1. involved in a number of violent strikes.
    2. confined to factory workers.
    3. protected from employer harassment by federal law and policy.
    4. controlled by immigrant socialists and anarchists.

  24. Lester Frank Ward believed the best means to socio-economic unity and happiness was through

    1. active governmental planning.
    2. belief in Christian principles.
    3. free market competition.
    4. powerful labor unions.

  25. One consequence caused by the shift to sharecropping and the crop lien system in the late nineteenth-century South was

    1. major redistribution of land ownership.
    2. cyclical debt and depression for southern tenant farmers.
    3. greater diversification of crops.
    4. rise in cotton yields per acre from antebellum production levels.

  26. All of the following are true of railroad expansion in the latter 1800s EXCEPT that it

    1. opened new territories to commercial agriculture.
    2. accelerated the growth of some older cities and created new ones.
    3. was financed by private corporations without government assistance.
    4. led to new managerial forms and techniques.

  27. Slavic immigrants in the late nineteenth and early twentieth centuries settled primarily in midwestern cities like Chicago, Detroit, and Pittsburgh because

    1. housing was better and food cheaper in the newer cities of the Midwest.
    2. immigration authorities subsidized rail fares for westward immigrants.
    3. ethnic and religious prejudice was less widespread in the Midwest than in eastern cities.
    4. midwestern steel, meatpacking, and other mass production industries offered many unskilled jobs.

  28. America's political cartoonist extraordinaire of the late 1800s was

    1. John Trumbull.
    2. Frederic Remington.
    3. Thomas Nast.
    4. Mathew Brady.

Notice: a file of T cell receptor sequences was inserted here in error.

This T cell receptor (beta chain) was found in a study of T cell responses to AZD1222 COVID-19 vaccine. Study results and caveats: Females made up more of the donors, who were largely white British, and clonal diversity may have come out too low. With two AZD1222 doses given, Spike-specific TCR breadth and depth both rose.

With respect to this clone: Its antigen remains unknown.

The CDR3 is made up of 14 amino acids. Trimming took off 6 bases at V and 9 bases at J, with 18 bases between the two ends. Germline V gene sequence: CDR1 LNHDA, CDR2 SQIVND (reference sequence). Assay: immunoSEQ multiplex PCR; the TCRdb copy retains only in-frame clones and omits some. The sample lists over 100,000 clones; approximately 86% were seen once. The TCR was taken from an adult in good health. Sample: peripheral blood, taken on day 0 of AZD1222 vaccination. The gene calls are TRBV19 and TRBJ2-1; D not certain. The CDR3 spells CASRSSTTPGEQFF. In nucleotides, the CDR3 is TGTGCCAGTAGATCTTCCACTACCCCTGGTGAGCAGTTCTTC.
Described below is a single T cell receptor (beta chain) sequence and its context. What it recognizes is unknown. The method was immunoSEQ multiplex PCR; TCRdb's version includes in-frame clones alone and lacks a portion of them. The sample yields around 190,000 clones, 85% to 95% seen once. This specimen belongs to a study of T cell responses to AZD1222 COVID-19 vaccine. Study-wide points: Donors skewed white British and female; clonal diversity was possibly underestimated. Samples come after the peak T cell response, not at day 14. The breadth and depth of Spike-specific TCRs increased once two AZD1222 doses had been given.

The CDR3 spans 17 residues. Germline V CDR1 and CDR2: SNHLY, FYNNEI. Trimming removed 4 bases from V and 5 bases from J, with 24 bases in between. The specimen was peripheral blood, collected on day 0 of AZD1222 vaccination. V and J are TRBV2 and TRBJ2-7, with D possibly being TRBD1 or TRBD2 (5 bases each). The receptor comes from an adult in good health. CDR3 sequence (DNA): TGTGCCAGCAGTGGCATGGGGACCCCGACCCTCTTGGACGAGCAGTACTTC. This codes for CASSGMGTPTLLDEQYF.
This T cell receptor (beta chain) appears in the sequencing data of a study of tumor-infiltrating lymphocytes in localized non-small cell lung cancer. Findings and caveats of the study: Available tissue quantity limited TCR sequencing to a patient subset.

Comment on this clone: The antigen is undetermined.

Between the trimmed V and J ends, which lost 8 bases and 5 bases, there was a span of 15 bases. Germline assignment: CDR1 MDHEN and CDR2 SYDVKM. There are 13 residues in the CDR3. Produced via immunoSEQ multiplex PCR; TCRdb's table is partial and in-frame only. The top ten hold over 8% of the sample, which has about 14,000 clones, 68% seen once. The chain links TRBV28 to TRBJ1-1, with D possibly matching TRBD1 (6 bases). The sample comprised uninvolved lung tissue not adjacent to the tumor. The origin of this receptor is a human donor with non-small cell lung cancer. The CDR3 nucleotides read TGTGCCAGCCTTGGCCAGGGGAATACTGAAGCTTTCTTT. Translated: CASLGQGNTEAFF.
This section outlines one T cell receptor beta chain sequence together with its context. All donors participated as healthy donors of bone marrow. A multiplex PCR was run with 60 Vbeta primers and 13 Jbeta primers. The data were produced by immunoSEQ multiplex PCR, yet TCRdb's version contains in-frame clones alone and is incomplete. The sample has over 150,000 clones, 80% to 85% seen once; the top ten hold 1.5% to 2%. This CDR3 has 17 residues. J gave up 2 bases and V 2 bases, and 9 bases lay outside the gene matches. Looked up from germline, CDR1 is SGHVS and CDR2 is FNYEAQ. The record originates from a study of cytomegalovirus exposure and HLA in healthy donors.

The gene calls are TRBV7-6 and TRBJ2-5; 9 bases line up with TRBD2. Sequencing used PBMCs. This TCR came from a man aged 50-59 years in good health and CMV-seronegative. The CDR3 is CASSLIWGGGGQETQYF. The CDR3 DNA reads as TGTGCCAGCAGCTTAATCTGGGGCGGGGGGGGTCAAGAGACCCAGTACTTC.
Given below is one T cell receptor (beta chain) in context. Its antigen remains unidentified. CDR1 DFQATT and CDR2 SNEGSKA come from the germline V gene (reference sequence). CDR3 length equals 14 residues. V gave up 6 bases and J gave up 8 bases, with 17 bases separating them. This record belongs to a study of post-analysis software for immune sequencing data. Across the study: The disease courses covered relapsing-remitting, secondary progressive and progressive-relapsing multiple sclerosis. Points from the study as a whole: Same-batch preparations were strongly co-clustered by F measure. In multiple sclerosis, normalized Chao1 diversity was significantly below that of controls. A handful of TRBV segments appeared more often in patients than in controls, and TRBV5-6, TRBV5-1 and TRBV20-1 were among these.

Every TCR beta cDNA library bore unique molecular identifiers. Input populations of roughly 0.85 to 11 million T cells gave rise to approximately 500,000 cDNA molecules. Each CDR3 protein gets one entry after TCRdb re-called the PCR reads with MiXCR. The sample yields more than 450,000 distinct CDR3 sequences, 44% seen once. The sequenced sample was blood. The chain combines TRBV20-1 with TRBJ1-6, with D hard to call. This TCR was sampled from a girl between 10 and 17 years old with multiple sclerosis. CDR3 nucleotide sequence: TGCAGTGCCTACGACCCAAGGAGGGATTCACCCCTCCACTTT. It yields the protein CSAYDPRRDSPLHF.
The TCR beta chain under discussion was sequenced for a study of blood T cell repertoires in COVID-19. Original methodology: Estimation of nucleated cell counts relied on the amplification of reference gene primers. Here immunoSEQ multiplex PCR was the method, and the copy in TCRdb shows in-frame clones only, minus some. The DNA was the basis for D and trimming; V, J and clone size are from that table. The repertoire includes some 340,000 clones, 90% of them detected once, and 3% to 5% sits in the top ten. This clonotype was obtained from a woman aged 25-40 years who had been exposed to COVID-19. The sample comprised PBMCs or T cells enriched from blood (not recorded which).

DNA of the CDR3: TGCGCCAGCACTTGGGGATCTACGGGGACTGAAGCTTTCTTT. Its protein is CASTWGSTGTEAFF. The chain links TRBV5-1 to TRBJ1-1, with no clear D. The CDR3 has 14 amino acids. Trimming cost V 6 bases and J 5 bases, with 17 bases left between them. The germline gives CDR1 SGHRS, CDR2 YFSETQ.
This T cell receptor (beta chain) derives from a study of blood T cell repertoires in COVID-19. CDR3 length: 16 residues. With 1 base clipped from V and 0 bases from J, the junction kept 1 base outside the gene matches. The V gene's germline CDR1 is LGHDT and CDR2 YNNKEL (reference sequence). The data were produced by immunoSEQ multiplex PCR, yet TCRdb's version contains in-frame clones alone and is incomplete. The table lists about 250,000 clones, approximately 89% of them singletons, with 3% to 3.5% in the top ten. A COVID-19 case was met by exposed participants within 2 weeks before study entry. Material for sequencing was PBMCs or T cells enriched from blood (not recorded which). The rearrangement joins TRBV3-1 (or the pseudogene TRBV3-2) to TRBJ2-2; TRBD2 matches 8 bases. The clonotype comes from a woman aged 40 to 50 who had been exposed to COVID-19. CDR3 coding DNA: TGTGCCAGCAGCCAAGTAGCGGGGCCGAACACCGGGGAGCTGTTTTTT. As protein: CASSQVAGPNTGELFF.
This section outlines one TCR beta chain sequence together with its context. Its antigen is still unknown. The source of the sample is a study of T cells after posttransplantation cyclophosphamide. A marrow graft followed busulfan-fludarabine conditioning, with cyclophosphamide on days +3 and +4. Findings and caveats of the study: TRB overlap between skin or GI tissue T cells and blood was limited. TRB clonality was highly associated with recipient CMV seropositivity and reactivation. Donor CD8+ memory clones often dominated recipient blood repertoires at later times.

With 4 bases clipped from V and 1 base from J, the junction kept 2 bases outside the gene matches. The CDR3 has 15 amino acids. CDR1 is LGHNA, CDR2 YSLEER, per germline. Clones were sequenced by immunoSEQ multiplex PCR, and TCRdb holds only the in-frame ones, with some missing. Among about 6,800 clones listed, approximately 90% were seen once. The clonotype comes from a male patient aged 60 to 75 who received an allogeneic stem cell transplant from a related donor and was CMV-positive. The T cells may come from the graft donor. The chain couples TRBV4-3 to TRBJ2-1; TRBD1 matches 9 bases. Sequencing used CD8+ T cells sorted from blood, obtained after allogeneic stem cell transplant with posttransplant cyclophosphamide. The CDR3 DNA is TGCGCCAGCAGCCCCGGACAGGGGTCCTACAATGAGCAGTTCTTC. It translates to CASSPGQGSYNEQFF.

29. The rise of organized sports during the late 1800s occurred largely because

    1. more and more employers realized the importance of physical activity in maximizing productive spirit among workers.
    2. numerous labor-saving devices created substantial increase in leisure time.
    3. the new wave of European immigrants brought certain recreational activities with them from their native lands that soon became popular in America.
    4. city reformers sought to relieve working-class boredom and reduce urban crime.

  30. City bosses and urban political machines in the late nineteenth and early twentieth centuries

    1. promoted prohibition of alcohol and abolition of prostitution.
    2. favored reforms enabling the urban middle class to participate more effectively in politics.
    3. encouraged racial integration of residential neighborhoods.
    4. provided some welfare for poor immigrants in exchange for political support.

  31. Many settlement house workers of the late 1800s engaged in all of the following activities EXCEPT

    1. publishing reports on deplorable inner-city housing conditions.
    2. organizing women workers into labor unions.
    3. teaching classes on cooking and dressmaking.
    4. offering literacy and language classes for immigrants.


  32. The most appropriate title suggested by the cartoon above in its portrayal of John Davison Rockefeller and Andrew Carnegie is

    1. "Industrial Gardeners."
    2. "Captains of Industry."
    3. "Business Tycoons."
    4. "Caretakers of Society."

  33. The late-1800s Ghost Dance movement among western Indian tribes included all of the following components EXCEPT

    1. use of magic to shield Indians from bullets fired from whites' weapons.
    2. belief that the end of the world was imminent.
    3. rejection of alcohol and other trappings of white culture.
    4. non-violent subjugation of white Americans.

  34. The major contributing factor to the declining death rate in American cities near the end of the nineteenth century was

    1. many municipalities began to provide free limited medical care.
    2. fewer immigrants and poor people were moving to the cities at that time.
    3. better recreation facilities allowed for an overall healthier American public.
    4. construction of sewers and availability of purified water.

  35. "Everybody is talkin' these days about . . . growin' rich on graft, but nobody thinks of drawin' the distinction between honest graft and dishonest graft. There's an honest graft, and I'm an example of how it works. I might sum up the whole thing by sayin': 'I seen my opportunities and I took 'em.' " This statement best reflects the historical legacy of all of the following politicians EXCEPT